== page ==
When I met Laura Grier at WPPI this year, she showcased her latest editorial fashion shoot with a behind the scenes video. It isn't everyday you get a backstage look at the work and creativity that goes into this type of photo-shoot. Not only are the photos incredible, but the designs and creations showcased on the models are one of a kind. Truly an inspiring piece.
When each of us picks up our camera, whether it be for the first time or the ten-thousandth time, our finished work is a product of everything which has inspired us. Everything we've seen, everything we've done, everything we've learned and grown from can be seen in our work in at least some small part. That's why, I believe, it's important to not only look back at our work on a regular basis with an eye critical to how technically proficient we've become, but to look back at our work from an influence-based standpoint to see how much of ourselves we can find into our work.
Yesterday was the 2014 MET Gala which is one of the most important fashion events of the year. This $25,000 a plate charitable event draws some of the most prolific and legendary names in the fashion industry so it is not surprising to hear that fashion photographer Mario Testino would be present at the event. This year he was not just in attendance, however, he was also the event's photographer!
I always tether. Whether it's for a client or fashion editorial, the CamRanger has played a very important role in capturing rock solid images. But, before the wonderful technology of wireless tethering came into the picture, I always tethered to a workstation. However, that came with the annoyance of a long tether cable dangling off your camera. I always felt the sense of being trapped or held back from moving freely, I was always concerned and it was always a distraction.
About four years ago - or about a month or so after I picked up a camera and decided I was a photographer - I thought it would be in my best interest to start up a Facebook Fan Page (as they were called back then). I assumed that because a few friends were liking the random collection of photos that I was posting to my personal Facebook page, strangers - and eventually clients - would find my Fan Page, like it, and then money and fame would come rolling in.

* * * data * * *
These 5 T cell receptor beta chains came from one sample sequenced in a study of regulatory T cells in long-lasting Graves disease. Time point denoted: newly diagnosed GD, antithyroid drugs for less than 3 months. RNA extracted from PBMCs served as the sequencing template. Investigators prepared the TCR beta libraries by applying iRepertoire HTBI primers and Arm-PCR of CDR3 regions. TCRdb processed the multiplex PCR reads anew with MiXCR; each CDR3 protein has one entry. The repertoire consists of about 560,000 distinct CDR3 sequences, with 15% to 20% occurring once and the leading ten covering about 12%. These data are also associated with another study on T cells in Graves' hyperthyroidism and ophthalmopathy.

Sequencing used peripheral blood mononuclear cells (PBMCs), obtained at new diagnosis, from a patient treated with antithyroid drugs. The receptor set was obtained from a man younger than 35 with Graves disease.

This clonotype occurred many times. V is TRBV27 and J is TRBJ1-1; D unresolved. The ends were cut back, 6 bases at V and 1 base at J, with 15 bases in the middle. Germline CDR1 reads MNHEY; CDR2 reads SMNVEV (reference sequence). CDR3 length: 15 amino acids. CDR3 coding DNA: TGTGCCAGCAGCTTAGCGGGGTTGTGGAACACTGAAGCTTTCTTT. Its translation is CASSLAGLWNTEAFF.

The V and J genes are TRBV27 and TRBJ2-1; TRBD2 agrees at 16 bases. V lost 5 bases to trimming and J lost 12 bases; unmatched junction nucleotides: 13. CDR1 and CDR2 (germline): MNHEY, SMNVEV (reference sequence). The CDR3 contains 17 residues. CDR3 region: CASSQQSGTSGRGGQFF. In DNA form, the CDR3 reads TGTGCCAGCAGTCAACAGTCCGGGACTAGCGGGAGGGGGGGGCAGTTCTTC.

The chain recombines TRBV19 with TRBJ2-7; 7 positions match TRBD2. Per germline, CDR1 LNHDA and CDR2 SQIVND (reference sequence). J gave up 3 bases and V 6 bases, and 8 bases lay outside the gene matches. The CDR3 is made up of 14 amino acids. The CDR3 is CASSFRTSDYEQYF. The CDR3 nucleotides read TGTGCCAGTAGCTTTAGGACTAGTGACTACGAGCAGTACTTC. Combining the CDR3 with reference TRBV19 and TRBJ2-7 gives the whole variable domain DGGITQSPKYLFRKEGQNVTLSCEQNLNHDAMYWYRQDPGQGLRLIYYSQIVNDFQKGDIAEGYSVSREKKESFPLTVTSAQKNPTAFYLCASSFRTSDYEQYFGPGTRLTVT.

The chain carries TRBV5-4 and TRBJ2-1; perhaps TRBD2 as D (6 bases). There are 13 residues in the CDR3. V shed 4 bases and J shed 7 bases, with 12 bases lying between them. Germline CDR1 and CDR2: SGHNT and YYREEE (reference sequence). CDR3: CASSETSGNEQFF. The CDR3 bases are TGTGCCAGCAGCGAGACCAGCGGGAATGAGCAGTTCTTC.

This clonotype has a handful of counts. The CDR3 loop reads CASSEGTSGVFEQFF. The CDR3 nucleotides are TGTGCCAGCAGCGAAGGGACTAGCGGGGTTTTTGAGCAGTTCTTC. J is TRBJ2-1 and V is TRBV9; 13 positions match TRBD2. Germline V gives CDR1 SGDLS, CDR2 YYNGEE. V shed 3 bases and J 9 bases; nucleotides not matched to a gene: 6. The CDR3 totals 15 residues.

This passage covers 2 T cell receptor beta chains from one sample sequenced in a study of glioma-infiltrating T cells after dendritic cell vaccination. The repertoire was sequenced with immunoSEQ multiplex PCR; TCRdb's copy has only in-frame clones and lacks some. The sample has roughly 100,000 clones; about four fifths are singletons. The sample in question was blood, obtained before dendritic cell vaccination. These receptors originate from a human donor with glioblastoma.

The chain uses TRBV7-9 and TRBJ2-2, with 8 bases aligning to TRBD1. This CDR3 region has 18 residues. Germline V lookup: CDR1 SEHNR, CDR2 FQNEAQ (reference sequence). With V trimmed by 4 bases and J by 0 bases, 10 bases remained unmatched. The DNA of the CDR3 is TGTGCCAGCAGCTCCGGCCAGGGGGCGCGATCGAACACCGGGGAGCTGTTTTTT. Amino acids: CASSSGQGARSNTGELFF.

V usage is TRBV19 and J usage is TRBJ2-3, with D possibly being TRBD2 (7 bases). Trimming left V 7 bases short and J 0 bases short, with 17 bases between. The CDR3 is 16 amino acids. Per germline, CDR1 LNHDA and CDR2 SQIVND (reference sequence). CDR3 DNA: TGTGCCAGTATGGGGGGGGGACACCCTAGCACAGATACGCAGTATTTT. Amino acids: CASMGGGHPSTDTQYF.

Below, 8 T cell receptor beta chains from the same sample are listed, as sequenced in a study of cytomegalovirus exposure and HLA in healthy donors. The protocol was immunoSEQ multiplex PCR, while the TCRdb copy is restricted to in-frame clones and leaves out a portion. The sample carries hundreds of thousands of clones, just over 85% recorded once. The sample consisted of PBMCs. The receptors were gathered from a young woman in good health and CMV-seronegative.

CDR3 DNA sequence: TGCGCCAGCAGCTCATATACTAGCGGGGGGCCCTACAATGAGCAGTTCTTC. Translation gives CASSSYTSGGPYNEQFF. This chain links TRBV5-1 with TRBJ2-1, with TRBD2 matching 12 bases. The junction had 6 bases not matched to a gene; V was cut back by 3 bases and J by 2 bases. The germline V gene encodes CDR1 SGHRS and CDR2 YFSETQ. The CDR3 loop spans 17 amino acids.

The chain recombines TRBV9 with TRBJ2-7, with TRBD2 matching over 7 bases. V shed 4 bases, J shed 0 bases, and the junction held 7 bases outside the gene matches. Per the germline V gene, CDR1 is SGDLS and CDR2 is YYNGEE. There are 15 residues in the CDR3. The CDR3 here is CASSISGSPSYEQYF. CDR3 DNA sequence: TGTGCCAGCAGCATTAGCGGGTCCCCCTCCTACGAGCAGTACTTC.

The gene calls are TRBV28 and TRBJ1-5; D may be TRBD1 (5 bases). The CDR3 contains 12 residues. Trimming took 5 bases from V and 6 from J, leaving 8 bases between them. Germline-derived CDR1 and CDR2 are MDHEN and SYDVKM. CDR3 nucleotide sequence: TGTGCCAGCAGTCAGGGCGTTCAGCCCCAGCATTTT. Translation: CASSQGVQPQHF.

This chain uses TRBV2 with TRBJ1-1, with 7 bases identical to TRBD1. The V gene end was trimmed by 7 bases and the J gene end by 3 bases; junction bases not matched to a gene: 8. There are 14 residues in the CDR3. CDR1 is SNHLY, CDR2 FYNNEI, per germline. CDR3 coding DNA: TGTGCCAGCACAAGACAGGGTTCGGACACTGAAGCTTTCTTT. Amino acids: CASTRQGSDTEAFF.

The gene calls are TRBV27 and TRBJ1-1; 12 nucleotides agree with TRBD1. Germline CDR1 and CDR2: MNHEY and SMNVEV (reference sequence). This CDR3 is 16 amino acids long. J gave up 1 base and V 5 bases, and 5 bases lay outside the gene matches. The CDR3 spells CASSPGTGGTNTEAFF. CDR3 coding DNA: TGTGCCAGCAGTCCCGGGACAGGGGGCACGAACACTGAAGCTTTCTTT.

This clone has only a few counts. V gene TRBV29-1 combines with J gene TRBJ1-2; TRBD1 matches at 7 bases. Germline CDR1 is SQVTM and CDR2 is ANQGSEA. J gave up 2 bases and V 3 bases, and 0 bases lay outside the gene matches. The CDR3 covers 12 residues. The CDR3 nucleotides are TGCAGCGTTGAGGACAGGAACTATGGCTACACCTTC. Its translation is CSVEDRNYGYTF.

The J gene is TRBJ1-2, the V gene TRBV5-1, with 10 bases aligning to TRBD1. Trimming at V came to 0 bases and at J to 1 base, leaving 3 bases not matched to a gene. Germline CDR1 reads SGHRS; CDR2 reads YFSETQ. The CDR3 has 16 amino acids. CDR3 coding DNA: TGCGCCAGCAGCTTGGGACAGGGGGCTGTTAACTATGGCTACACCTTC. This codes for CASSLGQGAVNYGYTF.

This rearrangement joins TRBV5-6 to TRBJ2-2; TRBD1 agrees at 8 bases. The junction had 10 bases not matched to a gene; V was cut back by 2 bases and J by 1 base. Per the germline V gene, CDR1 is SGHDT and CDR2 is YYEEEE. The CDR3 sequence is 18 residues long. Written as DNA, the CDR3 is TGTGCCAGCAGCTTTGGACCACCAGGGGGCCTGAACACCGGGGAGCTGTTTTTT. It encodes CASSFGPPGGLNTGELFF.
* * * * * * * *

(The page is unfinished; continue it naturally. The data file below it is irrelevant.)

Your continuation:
Although it would seem like common sense, proper motivation is key toward not only getting things done, but getting things done well. This is true in any creative field and this is especially true, it seems, in the over-saturated everybody-with-a-camera-is-a-photographer world we live in.
I’m a bit of a dreamer. I’m also a huge aviation geek, and I often catch myself browsing the web at 2am looking up articles on aviation and aviation history. So when I found Anthony Toth and learned more about his life’s work, I knew that I had my next personal photography project in mind. As I'm mostly an architectural photographer, I got bored of waiting around for an airline to hire me to photograph their next ad campaign, so I decided to hire myself into my dream gig.
Yes, Terry Richardson is making the headlines AGAIN. But this time, he seems to have outdone himself from the last few times we have wrote about him. According to Jezebel.com, model Emma Appleton shared a screenshot of a message from Terry Richardson which was offering her a chance to have a featured Vogue shoot in exchange for sex.
Zoom, focus, spray and pray. That seems to be the M.O. of many photographers who shoot runway. I admit, I was one of those photographers. The one who scours through thousands of images at the end of the night, wishing they had shot more strategically. And, after two hours of culling, flagging three images per look, they’d be lucky if only one was tack sharp. After many shows, I’d criticize my every move and would long for a time machine to do it all over again.